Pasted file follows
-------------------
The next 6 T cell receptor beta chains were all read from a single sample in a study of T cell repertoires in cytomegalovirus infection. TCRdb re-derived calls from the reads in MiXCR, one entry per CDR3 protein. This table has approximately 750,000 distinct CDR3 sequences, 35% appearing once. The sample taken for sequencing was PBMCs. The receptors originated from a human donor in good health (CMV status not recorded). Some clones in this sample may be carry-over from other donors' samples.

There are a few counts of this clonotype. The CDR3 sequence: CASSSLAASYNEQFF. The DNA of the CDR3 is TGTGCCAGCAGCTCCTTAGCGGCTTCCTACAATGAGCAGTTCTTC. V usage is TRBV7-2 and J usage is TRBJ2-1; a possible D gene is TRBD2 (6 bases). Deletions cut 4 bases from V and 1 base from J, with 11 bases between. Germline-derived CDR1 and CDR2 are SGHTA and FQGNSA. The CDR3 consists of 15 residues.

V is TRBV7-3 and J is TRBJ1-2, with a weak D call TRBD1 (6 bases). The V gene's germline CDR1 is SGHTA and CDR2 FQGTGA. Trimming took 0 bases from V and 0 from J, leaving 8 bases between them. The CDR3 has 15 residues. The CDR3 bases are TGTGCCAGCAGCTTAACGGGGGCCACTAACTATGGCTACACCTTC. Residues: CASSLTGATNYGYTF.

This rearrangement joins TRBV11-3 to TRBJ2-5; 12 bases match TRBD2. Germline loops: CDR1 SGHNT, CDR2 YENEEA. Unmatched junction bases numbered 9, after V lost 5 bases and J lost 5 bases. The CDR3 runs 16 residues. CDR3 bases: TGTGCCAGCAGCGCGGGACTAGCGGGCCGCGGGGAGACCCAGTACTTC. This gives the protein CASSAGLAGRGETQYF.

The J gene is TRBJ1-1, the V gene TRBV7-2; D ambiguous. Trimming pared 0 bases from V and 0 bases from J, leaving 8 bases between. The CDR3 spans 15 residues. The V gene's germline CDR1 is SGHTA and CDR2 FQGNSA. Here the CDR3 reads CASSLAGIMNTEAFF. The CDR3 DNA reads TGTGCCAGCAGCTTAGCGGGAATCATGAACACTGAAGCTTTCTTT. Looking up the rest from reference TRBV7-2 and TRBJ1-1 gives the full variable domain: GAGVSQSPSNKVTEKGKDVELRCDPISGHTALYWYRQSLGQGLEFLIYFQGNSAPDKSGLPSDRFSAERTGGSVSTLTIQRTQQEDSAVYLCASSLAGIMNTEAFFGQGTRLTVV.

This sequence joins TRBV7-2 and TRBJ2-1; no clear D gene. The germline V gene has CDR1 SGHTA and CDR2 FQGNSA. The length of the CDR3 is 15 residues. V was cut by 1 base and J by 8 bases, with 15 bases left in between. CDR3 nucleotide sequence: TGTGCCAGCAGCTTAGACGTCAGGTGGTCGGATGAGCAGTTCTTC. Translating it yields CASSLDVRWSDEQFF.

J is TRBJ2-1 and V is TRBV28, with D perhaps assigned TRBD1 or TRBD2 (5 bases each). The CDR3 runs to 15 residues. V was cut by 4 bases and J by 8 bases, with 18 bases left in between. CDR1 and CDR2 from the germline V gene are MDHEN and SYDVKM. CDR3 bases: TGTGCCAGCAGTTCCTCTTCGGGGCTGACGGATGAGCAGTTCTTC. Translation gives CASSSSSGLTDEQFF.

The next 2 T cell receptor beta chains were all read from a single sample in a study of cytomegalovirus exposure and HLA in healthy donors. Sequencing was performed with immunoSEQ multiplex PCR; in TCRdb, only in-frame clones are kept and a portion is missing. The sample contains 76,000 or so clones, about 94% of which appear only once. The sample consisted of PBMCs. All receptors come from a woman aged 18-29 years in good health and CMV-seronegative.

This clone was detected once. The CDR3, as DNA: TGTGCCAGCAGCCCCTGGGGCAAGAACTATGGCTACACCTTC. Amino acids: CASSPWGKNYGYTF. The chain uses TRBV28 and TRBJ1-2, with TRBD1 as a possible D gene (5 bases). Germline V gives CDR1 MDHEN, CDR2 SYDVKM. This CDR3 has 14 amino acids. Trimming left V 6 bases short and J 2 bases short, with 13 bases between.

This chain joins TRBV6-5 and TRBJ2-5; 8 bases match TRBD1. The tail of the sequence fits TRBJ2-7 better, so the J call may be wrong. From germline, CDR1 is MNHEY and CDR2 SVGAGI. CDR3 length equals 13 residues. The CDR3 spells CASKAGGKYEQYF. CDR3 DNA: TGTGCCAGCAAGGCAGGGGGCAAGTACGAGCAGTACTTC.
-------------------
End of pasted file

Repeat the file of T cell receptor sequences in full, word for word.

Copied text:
The next 6 T cell receptor beta chains were all read from a single sample in a study of T cell repertoires in cytomegalovirus infection. TCRdb re-derived calls from the reads in MiXCR, one entry per CDR3 protein. This table has approximately 750,000 distinct CDR3 sequences, 35% appearing once. The sample taken for sequencing was PBMCs. The receptors originated from a human donor in good health (CMV status not recorded). Some clones in this sample may be carry-over from other donors' samples.

There are a few counts of this clonotype. The CDR3 sequence: CASSSLAASYNEQFF. The DNA of the CDR3 is TGTGCCAGCAGCTCCTTAGCGGCTTCCTACAATGAGCAGTTCTTC. V usage is TRBV7-2 and J usage is TRBJ2-1; a possible D gene is TRBD2 (6 bases). Deletions cut 4 bases from V and 1 base from J, with 11 bases between. Germline-derived CDR1 and CDR2 are SGHTA and FQGNSA. The CDR3 consists of 15 residues.

V is TRBV7-3 and J is TRBJ1-2, with a weak D call TRBD1 (6 bases). The V gene's germline CDR1 is SGHTA and CDR2 FQGTGA. Trimming took 0 bases from V and 0 from J, leaving 8 bases between them. The CDR3 has 15 residues. The CDR3 bases are TGTGCCAGCAGCTTAACGGGGGCCACTAACTATGGCTACACCTTC. Residues: CASSLTGATNYGYTF.

This rearrangement joins TRBV11-3 to TRBJ2-5; 12 bases match TRBD2. Germline loops: CDR1 SGHNT, CDR2 YENEEA. Unmatched junction bases numbered 9, after V lost 5 bases and J lost 5 bases. The CDR3 runs 16 residues. CDR3 bases: TGTGCCAGCAGCGCGGGACTAGCGGGCCGCGGGGAGACCCAGTACTTC. This gives the protein CASSAGLAGRGETQYF.

The J gene is TRBJ1-1, the V gene TRBV7-2; D ambiguous. Trimming pared 0 bases from V and 0 bases from J, leaving 8 bases between. The CDR3 spans 15 residues. The V gene's germline CDR1 is SGHTA and CDR2 FQGNSA. Here the CDR3 reads CASSLAGIMNTEAFF. The CDR3 DNA reads TGTGCCAGCAGCTTAGCGGGAATCATGAACACTGAAGCTTTCTTT. Looking up the rest from reference TRBV7-2 and TRBJ1-1 gives the full variable domain: GAGVSQSPSNKVTEKGKDVELRCDPISGHTALYWYRQSLGQGLEFLIYFQGNSAPDKSGLPSDRFSAERTGGSVSTLTIQRTQQEDSAVYLCASSLAGIMNTEAFFGQGTRLTVV.

This sequence joins TRBV7-2 and TRBJ2-1; no clear D gene. The germline V gene has CDR1 SGHTA and CDR2 FQGNSA. The length of the CDR3 is 15 residues. V was cut by 1 base and J by 8 bases, with 15 bases left in between. CDR3 nucleotide sequence: TGTGCCAGCAGCTTAGACGTCAGGTGGTCGGATGAGCAGTTCTTC. Translating it yields CASSLDVRWSDEQFF.

J is TRBJ2-1 and V is TRBV28, with D perhaps assigned TRBD1 or TRBD2 (5 bases each). The CDR3 runs to 15 residues. V was cut by 4 bases and J by 8 bases, with 18 bases left in between. CDR1 and CDR2 from the germline V gene are MDHEN and SYDVKM. CDR3 bases: TGTGCCAGCAGTTCCTCTTCGGGGCTGACGGATGAGCAGTTCTTC. Translation gives CASSSSSGLTDEQFF.

The next 2 T cell receptor beta chains were all read from a single sample in a study of cytomegalovirus exposure and HLA in healthy donors. Sequencing was performed with immunoSEQ multiplex PCR; in TCRdb, only in-frame clones are kept and a portion is missing. The sample contains 76,000 or so clones, about 94% of which appear only once. The sample consisted of PBMCs. All receptors come from a woman aged 18-29 years in good health and CMV-seronegative.

This clone was detected once. The CDR3, as DNA: TGTGCCAGCAGCCCCTGGGGCAAGAACTATGGCTACACCTTC. Amino acids: CASSPWGKNYGYTF. The chain uses TRBV28 and TRBJ1-2, with TRBD1 as a possible D gene (5 bases). Germline V gives CDR1 MDHEN, CDR2 SYDVKM. This CDR3 has 14 amino acids. Trimming left V 6 bases short and J 2 bases short, with 13 bases between.

This chain joins TRBV6-5 and TRBJ2-5; 8 bases match TRBD1. The tail of the sequence fits TRBJ2-7 better, so the J call may be wrong. From germline, CDR1 is MNHEY and CDR2 SVGAGI. CDR3 length equals 13 residues. The CDR3 spells CASKAGGKYEQYF. CDR3 DNA: TGTGCCAGCAAGGCAGGGGGCAAGTACGAGCAGTACTTC.